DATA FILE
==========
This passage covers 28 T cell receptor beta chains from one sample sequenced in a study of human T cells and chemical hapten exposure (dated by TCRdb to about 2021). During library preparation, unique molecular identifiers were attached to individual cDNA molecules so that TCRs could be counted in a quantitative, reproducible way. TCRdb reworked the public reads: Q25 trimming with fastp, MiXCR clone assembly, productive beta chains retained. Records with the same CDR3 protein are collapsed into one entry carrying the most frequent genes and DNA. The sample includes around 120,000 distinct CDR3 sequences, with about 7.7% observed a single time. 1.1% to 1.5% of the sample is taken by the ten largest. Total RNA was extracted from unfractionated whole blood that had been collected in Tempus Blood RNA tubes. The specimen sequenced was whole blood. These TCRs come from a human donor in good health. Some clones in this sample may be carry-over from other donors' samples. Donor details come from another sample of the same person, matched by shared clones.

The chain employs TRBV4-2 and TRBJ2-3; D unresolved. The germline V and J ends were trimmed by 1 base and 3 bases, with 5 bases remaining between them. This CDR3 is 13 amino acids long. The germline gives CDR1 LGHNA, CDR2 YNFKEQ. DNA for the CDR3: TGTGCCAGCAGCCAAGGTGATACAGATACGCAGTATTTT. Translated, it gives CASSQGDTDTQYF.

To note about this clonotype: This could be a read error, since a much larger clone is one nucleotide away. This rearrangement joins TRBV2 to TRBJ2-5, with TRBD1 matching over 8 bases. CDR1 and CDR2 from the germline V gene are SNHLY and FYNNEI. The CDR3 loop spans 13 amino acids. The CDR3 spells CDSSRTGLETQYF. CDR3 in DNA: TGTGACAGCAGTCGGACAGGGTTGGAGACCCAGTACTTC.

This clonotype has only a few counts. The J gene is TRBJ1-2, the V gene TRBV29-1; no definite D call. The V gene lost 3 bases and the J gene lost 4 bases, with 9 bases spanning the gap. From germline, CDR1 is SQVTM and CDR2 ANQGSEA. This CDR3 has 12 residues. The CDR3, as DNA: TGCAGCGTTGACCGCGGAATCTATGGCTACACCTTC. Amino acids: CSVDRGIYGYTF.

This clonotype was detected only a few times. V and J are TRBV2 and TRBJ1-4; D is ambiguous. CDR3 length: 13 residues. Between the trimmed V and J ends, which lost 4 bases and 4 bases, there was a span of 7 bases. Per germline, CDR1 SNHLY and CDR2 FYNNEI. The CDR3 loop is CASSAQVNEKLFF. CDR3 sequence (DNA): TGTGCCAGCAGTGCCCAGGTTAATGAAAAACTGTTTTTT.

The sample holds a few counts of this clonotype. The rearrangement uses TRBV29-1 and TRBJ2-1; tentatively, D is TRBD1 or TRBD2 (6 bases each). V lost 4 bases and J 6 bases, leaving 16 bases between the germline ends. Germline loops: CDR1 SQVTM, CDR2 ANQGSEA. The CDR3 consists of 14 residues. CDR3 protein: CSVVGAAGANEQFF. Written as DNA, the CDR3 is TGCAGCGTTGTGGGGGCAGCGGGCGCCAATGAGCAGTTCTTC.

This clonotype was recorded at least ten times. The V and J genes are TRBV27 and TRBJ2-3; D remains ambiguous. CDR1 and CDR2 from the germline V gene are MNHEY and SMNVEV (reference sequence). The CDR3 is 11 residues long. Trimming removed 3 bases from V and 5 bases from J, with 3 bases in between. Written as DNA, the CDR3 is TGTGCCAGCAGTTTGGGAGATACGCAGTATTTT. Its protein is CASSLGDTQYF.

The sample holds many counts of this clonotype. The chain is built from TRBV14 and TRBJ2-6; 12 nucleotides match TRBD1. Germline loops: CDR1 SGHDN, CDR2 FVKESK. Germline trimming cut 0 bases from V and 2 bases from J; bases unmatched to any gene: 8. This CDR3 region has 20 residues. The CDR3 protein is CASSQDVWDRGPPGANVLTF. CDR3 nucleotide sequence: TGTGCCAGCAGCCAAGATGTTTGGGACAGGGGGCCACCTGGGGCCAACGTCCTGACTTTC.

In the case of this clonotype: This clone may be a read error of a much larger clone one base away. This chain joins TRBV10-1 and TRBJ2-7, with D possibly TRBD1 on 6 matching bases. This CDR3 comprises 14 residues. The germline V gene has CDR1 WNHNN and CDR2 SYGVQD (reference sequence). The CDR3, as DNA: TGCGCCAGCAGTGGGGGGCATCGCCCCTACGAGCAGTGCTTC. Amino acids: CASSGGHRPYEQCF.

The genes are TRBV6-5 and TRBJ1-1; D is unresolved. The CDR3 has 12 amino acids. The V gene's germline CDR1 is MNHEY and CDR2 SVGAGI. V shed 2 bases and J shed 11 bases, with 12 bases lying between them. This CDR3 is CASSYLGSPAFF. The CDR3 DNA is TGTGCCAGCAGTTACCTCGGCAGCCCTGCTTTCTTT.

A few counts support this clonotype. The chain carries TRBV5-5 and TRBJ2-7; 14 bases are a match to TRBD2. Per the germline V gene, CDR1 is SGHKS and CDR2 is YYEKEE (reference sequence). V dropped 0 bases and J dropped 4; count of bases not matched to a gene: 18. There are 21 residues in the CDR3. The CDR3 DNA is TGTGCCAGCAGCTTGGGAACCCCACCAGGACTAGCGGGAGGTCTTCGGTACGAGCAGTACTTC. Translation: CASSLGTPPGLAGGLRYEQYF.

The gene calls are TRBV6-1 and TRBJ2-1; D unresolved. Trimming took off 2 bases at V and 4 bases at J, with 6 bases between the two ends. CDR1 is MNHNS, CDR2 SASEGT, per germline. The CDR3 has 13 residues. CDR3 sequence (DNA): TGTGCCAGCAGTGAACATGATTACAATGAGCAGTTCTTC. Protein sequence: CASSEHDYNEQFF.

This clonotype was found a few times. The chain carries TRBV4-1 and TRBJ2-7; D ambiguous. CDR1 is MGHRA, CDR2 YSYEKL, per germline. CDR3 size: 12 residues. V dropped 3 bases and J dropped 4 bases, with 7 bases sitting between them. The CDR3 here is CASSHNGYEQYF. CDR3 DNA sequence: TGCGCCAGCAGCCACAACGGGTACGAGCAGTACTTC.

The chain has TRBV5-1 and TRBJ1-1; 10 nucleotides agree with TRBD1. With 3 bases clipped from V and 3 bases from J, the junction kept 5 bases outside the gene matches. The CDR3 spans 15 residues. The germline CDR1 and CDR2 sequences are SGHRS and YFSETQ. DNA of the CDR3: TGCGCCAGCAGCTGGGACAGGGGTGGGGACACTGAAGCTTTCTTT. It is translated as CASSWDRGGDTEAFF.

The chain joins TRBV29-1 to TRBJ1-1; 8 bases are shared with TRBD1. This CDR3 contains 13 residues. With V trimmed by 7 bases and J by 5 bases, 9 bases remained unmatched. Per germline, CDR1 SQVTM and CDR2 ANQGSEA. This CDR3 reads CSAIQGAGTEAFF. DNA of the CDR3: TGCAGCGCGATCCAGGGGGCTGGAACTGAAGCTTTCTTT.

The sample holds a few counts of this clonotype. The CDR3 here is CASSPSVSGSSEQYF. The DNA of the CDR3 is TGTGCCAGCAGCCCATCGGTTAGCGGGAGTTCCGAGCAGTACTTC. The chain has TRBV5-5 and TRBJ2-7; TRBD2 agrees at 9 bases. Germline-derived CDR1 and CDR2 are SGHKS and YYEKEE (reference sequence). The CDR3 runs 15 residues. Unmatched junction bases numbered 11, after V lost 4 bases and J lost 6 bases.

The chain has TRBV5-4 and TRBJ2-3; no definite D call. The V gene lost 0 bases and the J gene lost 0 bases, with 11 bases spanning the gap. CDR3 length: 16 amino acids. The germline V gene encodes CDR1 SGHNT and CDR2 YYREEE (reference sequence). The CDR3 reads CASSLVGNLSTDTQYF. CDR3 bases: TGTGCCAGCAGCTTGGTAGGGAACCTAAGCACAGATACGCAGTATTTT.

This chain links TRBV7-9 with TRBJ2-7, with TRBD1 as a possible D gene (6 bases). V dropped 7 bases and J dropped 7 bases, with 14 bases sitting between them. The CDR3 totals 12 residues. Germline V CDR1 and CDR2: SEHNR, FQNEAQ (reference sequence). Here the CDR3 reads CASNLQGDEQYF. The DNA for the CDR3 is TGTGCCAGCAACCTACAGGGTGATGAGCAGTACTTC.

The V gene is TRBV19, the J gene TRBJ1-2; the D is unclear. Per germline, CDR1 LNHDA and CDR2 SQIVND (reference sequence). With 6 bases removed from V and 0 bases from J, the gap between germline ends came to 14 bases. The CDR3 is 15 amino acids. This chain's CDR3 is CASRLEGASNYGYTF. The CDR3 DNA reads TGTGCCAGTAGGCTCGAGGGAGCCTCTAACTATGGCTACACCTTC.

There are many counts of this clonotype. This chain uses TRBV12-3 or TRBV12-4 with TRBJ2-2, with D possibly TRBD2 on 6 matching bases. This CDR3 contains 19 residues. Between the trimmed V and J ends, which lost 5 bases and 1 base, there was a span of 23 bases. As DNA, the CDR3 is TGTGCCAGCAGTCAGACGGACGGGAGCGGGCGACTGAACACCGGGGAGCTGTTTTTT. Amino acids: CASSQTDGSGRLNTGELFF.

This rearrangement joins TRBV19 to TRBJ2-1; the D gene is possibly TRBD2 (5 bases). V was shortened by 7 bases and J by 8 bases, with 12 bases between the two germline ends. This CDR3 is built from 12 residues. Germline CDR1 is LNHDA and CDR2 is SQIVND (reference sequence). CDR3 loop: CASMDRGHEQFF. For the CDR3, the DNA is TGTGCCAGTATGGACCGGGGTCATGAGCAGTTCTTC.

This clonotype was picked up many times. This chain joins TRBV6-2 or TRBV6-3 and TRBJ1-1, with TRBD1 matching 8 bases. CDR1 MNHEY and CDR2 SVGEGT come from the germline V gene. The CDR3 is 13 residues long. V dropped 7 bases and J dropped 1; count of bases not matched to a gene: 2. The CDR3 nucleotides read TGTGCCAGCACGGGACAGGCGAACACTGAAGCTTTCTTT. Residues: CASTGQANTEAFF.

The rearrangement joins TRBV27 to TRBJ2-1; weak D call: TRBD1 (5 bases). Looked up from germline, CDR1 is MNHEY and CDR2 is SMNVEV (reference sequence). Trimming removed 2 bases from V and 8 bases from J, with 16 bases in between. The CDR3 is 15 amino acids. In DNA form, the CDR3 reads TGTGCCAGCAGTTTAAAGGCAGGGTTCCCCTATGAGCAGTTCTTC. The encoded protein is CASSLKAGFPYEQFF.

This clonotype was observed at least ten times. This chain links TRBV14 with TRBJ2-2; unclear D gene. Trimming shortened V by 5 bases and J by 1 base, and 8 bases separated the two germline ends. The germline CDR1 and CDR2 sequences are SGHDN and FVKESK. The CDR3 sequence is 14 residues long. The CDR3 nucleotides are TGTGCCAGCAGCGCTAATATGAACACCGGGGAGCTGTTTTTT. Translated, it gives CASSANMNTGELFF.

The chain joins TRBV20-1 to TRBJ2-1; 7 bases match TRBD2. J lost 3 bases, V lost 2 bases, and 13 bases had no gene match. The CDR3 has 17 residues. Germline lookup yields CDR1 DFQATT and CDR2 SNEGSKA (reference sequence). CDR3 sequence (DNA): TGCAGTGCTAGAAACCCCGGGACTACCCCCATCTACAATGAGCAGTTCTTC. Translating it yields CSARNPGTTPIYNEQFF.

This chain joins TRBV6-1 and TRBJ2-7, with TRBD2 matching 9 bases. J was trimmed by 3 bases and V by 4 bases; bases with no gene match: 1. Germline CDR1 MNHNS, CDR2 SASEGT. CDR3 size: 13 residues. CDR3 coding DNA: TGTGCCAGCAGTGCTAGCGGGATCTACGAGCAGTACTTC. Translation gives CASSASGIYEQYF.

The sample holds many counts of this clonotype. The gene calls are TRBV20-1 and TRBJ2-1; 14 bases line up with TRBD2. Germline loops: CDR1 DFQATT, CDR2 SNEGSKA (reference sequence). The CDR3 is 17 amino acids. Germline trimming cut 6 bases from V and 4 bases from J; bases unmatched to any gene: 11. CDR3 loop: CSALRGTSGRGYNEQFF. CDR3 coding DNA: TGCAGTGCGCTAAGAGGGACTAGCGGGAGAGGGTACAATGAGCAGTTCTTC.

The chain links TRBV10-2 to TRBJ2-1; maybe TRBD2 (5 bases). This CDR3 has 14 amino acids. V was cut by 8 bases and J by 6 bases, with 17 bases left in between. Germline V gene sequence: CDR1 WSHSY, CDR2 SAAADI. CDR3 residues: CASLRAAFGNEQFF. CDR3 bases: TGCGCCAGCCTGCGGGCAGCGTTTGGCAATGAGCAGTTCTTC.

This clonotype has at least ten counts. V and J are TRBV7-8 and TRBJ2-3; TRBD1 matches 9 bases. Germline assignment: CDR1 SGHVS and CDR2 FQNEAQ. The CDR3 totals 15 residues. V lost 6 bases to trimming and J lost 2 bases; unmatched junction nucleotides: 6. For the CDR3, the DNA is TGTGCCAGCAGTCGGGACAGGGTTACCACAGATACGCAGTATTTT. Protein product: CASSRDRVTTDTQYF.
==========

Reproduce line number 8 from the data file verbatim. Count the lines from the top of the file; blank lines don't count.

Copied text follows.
The sample holds many counts of this clonotype. The chain is built from TRBV14 and TRBJ2-6; 12 nucleotides match TRBD1. Germline loops: CDR1 SGHDN, CDR2 FVKESK. Germline trimming cut 0 bases from V and 2 bases from J; bases unmatched to any gene: 8. This CDR3 region has 20 residues. The CDR3 protein is CASSQDVWDRGPPGANVLTF. CDR3 nucleotide sequence: TGTGCCAGCAGCCAAGATGTTTGGGACAGGGGGCCACCTGGGGCCAACGTCCTGACTTTC.